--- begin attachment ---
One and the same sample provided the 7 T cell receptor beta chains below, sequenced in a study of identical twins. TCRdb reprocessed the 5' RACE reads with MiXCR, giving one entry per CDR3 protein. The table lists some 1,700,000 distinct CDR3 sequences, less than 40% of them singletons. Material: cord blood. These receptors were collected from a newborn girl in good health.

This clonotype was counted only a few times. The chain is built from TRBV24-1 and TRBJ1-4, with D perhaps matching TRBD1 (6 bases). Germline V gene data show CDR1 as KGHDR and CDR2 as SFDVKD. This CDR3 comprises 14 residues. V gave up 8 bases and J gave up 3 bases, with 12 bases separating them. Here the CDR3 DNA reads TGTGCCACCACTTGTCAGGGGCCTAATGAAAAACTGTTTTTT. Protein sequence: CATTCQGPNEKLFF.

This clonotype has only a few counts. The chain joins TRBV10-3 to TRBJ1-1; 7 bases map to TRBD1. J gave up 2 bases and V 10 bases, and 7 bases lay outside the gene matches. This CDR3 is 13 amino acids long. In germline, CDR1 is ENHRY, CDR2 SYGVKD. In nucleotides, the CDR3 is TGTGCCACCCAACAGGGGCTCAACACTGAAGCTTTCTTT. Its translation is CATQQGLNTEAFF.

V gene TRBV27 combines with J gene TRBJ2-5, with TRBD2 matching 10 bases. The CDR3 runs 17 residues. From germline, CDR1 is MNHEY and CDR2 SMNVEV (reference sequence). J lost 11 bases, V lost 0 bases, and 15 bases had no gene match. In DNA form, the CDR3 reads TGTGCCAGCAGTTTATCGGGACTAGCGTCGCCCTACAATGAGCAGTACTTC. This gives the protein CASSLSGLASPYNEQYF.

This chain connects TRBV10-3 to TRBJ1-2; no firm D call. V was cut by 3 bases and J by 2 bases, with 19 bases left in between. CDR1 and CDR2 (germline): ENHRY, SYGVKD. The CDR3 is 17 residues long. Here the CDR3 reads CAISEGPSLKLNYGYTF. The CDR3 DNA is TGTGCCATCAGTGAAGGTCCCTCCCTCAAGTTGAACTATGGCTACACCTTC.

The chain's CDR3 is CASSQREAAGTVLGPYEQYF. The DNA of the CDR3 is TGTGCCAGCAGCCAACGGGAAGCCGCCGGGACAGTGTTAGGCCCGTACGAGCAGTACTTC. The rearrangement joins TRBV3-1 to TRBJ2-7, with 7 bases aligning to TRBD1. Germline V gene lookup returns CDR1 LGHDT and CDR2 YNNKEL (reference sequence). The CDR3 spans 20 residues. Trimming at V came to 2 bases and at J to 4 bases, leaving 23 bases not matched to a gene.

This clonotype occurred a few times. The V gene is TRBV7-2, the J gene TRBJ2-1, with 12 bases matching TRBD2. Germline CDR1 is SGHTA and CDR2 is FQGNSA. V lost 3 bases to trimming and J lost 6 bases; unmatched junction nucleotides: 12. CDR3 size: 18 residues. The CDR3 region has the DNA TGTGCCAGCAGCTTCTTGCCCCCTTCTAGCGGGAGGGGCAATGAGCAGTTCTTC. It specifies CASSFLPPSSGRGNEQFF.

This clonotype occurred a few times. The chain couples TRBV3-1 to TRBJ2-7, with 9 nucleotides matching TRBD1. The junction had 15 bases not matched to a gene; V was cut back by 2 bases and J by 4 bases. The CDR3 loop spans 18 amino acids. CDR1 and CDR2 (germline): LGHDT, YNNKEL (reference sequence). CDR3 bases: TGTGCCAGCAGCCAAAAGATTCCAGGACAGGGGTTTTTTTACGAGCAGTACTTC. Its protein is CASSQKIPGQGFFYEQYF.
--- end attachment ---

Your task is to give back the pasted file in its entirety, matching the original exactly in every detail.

One and the same sample provided the 7 T cell receptor beta chains below, sequenced in a study of identical twins. TCRdb reprocessed the 5' RACE reads with MiXCR, giving one entry per CDR3 protein. The table lists some 1,700,000 distinct CDR3 sequences, less than 40% of them singletons. Material: cord blood. These receptors were collected from a newborn girl in good health.

This clonotype was counted only a few times. The chain is built from TRBV24-1 and TRBJ1-4, with D perhaps matching TRBD1 (6 bases). Germline V gene data show CDR1 as KGHDR and CDR2 as SFDVKD. This CDR3 comprises 14 residues. V gave up 8 bases and J gave up 3 bases, with 12 bases separating them. Here the CDR3 DNA reads TGTGCCACCACTTGTCAGGGGCCTAATGAAAAACTGTTTTTT. Protein sequence: CATTCQGPNEKLFF.

This clonotype has only a few counts. The chain joins TRBV10-3 to TRBJ1-1; 7 bases map to TRBD1. J gave up 2 bases and V 10 bases, and 7 bases lay outside the gene matches. This CDR3 is 13 amino acids long. In germline, CDR1 is ENHRY, CDR2 SYGVKD. In nucleotides, the CDR3 is TGTGCCACCCAACAGGGGCTCAACACTGAAGCTTTCTTT. Its translation is CATQQGLNTEAFF.

V gene TRBV27 combines with J gene TRBJ2-5, with TRBD2 matching 10 bases. The CDR3 runs 17 residues. From germline, CDR1 is MNHEY and CDR2 SMNVEV (reference sequence). J lost 11 bases, V lost 0 bases, and 15 bases had no gene match. In DNA form, the CDR3 reads TGTGCCAGCAGTTTATCGGGACTAGCGTCGCCCTACAATGAGCAGTACTTC. This gives the protein CASSLSGLASPYNEQYF.

This chain connects TRBV10-3 to TRBJ1-2; no firm D call. V was cut by 3 bases and J by 2 bases, with 19 bases left in between. CDR1 and CDR2 (germline): ENHRY, SYGVKD. The CDR3 is 17 residues long. Here the CDR3 reads CAISEGPSLKLNYGYTF. The CDR3 DNA is TGTGCCATCAGTGAAGGTCCCTCCCTCAAGTTGAACTATGGCTACACCTTC.

The chain's CDR3 is CASSQREAAGTVLGPYEQYF. The DNA of the CDR3 is TGTGCCAGCAGCCAACGGGAAGCCGCCGGGACAGTGTTAGGCCCGTACGAGCAGTACTTC. The rearrangement joins TRBV3-1 to TRBJ2-7, with 7 bases aligning to TRBD1. Germline V gene lookup returns CDR1 LGHDT and CDR2 YNNKEL (reference sequence). The CDR3 spans 20 residues. Trimming at V came to 2 bases and at J to 4 bases, leaving 23 bases not matched to a gene.

This clonotype occurred a few times. The V gene is TRBV7-2, the J gene TRBJ2-1, with 12 bases matching TRBD2. Germline CDR1 is SGHTA and CDR2 is FQGNSA. V lost 3 bases to trimming and J lost 6 bases; unmatched junction nucleotides: 12. CDR3 size: 18 residues. The CDR3 region has the DNA TGTGCCAGCAGCTTCTTGCCCCCTTCTAGCGGGAGGGGCAATGAGCAGTTCTTC. It specifies CASSFLPPSSGRGNEQFF.

This clonotype occurred a few times. The chain couples TRBV3-1 to TRBJ2-7, with 9 nucleotides matching TRBD1. The junction had 15 bases not matched to a gene; V was cut back by 2 bases and J by 4 bases. The CDR3 loop spans 18 amino acids. CDR1 and CDR2 (germline): LGHDT, YNNKEL (reference sequence). CDR3 bases: TGTGCCAGCAGCCAAAAGATTCCAGGACAGGGGTTTTTTTACGAGCAGTACTTC. Its protein is CASSQKIPGQGFFYEQYF.